What it's like to be a mystery shopper
shoppers help evaluate a company's branding and customer
service, but it's not a job for everyone.
By Pat Ferrier
When Paul sits down to dinner in a five-star restaurant,
hes not just thinking about what to eat. Hes
timing the wait staff, checking toilet paper in the
bathrooms, looking for dust on shelves as well as making
sure his steak is cooked to order and his
chardonnays chilled. Hes finicky and
persnickety, a little obsessive, perhaps, but its
all in a days work. Paul, whose last name is not
being used to protect his identity, is a professional
mystery shopper part critic, part undercover spy,
part consumer advocate.
A Fort Collins, Colorado teacher by day, he gets paid to
evaluate upscale restaurants and hotels, mostly in Denver
and Boulder. Its something he can do in the summer
or weekends when his teaching load is not so heavy. And
as a former chef, he brings a certain cache to the job.
But he does it mostly because he can eat great food, try
new restaurants, and wine and dine on someone elses
tab. Id never think of it as an income thing,
but I do get to enjoy great food, Paul said.
Mystery shoppers such as the 36-year-old Loveland
resident are generally hired by a company on behalf of a
business interested in getting an unbiased critique of
their customer service, staff and products. Other mystery
shoppers evaluate bank services, fast food, automotive
services, cell phone plans, even home shopping sites.
A quick check of mystery shopping opportunities in
Northern Colorado reveals undercover work for banks, car
dealers, auto service shops, fast food restaurants and
more, with gigs paying between $7.50 and $65.
All about the service
In a culture focused on good customer service, knowing
how your company performs can pay big dividends,
according to a 2011 American Express Survey.
The survey found that Americans are willing to pay up to
13 percent more for excellent customer service; 78
percent said they had canceled an intended purchase
because of a bad customer experience. That means
businesses who pay close attention to customer service
are better off, and thats good news for the Mystery
Shopping Providers Association yes, there is such
Mystery shopping enables businesses to measure the
extent to which they are delivering on their brand
promises though the customer experience and to identify
and correct deficiencies, MSPA President Lynn
Saladini said in a news release. Three of five consumers
say they would try a new brand or company that offered
Though it might sound fun to get paid to shop or eat out,
its not a way to make a quick buck. Business often
want a detailed report of the mystery shoppers
experience. After every restaurant evaluation, Paul says
he has about an hours worth of paperwork. In the
end, hell get reimbursed for the meal and perhaps
an additional $10 to $20.
Dan Denston, executive director of the MSPA, says even
the best mystery shopper cant live on what it pays.
Its a way to supplement income, but it would be
difficult to make it into a full-time job, he said.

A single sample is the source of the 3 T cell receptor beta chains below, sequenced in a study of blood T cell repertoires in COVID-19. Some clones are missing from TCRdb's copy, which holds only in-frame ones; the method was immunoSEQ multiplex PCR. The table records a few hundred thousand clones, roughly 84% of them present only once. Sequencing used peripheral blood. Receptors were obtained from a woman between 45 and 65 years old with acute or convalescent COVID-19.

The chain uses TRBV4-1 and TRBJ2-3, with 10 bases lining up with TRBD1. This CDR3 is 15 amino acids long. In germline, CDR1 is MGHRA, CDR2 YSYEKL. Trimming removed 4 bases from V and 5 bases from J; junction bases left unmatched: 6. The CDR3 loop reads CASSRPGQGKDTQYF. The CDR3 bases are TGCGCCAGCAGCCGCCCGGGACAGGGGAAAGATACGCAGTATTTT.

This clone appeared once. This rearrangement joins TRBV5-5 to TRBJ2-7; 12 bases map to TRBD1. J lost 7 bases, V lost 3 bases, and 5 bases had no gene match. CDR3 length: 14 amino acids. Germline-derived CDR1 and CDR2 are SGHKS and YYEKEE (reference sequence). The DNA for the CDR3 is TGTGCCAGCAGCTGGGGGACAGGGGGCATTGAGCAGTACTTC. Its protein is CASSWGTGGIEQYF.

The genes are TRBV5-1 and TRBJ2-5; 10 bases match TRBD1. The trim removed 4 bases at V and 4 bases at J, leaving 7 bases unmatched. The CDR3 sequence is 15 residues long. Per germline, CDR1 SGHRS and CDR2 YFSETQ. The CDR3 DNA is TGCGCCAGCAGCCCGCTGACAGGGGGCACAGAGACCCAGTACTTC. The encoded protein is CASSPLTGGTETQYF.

The MSPA, which lists 160 members in North America is an
$800 million to $900 million industry in the United
States, Denston said. The companies are hired by other
businesses who are interested in knowing how close the
actual customer experience comes to the one they want
their consumers to have. It measures customer service but
also brand and training, Denston said. If
youre training your employees to say something
specific Do you want fries with that?
for example it gives the company the ability to
measure its workforce development.
All mystery shoppers are independent contractors who can
pick and choose their assignments, Denston said.
Potential mystery shoppers do need to be wary of scams,
which can lure people in with the promise of big rewards.
Denston recommends checking out any potential company
with MSPA or the Better Business Bureau. Legitimate
mystery shopping companies dont troll for shoppers
and will never pay before the service is provided. As
with many scams, if it looks too good to be true,
it is, he said.
The Guest Check in Golden evaluates grocery stores,
lodging, restaurants both casual and fine dining
and golf courses. When hiring someone as a mystery
shopper, they look for someone with knowledge of the
market theyre evaluating.
Checking a golf course? You dont have to be a
PGA golfer, but you need to understand the game so you
can competently give your opinion, said Derek Wood
of The Guest Check. More and more with golf
courses, as costs go up, golfers are trying to make sure
theyre getting more bang for their buck and more
than just a good round of golf, he said. That
means being catered to from the moment they drive in to
the moment they drive out. Its more than just
making sure the greens are clipped and there are hot dogs
on the golf cart.
Thats precisely what Paul loves about his second
job. Like food critics, his value lies in getting through
without being detected. He said hes never had his
cover blown, but hes stealth-like in his ability to
jot notes to himself. Some mystery shoppers text
themselves on their smart phones, a move that looks
completely normal in todays social media culture,
he said. As long as I act like a normal customer,
nothing seems weird.
Interested in becoming a secret shopper?
MysteryShoppersAmerica.com can get you started today. We
specialize in connecting new shoppers with mystery
shopping jobs throughout the country. Through our
extensive network of hundreds of mystery shopping
companies, youll have plenty of great shopping jobs
to choose from every day!
To become a secret shopper, visit our registration page.
You'll learn about our secret shopping companies, what
kind of shopping jobs are available and how much you can
make. No previous experience is required.
Click here to Become a